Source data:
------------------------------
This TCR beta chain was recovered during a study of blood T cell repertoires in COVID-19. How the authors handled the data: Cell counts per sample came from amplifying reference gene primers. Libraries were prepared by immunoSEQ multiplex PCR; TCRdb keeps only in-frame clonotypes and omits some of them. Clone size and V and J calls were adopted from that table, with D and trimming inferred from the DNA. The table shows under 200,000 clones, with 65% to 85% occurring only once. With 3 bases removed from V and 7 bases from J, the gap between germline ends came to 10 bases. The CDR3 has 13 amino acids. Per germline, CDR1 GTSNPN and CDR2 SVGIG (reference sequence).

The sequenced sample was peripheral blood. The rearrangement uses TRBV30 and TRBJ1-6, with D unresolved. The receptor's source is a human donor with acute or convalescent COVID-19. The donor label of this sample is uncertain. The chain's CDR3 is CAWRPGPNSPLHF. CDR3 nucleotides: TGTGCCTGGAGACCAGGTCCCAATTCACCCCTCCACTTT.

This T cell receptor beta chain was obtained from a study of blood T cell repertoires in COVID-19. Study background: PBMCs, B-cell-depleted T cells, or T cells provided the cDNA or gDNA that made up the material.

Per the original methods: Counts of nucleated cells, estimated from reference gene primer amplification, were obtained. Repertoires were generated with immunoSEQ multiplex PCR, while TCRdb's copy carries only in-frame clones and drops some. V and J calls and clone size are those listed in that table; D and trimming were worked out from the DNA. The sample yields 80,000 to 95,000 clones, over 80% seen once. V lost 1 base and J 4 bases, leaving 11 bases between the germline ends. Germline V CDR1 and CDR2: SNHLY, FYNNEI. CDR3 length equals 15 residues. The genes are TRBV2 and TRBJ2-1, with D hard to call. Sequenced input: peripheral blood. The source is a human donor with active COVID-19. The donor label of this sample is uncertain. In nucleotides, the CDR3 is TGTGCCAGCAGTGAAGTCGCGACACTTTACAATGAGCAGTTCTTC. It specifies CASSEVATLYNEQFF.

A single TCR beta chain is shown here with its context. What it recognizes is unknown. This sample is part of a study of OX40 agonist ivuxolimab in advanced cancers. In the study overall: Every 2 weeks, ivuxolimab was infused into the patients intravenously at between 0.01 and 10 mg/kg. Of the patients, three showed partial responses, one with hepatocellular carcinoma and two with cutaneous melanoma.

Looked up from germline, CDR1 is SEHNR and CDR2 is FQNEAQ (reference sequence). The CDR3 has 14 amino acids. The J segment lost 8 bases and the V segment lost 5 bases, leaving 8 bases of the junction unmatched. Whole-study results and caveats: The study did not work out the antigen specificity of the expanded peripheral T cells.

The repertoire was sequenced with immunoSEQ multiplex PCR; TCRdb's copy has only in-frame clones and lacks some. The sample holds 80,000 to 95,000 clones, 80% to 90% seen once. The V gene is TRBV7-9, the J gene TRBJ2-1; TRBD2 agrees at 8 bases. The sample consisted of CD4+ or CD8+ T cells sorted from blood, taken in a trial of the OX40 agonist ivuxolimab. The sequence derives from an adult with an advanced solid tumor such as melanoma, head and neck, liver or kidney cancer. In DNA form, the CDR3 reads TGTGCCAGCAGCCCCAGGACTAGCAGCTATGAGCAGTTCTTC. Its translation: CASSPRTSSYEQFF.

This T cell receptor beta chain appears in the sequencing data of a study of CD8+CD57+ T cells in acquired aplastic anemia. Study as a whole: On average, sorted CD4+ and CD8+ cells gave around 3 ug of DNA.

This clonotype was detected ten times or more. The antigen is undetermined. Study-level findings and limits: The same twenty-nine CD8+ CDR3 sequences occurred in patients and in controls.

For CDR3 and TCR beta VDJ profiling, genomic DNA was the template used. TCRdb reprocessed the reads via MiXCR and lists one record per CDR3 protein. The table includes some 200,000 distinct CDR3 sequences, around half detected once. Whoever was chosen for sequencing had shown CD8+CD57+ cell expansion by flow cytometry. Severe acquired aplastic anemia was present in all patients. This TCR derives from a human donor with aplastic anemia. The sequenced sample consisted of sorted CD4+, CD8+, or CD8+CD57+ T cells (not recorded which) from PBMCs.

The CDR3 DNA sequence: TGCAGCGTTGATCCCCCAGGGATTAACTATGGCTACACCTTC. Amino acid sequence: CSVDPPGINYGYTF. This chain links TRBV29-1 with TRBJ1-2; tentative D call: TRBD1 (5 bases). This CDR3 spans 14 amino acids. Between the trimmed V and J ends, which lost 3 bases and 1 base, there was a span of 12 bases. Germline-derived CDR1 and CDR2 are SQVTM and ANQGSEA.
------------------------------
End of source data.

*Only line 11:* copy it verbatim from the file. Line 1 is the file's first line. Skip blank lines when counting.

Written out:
The CDR3 DNA sequence: TGCAGCGTTGATCCCCCAGGGATTAACTATGGCTACACCTTC. Amino acid sequence: CSVDPPGINYGYTF. This chain links TRBV29-1 with TRBJ1-2; tentative D call: TRBD1 (5 bases). This CDR3 spans 14 amino acids. Between the trimmed V and J ends, which lost 3 bases and 1 base, there was a span of 12 bases. Germline-derived CDR1 and CDR2 are SQVTM and ANQGSEA.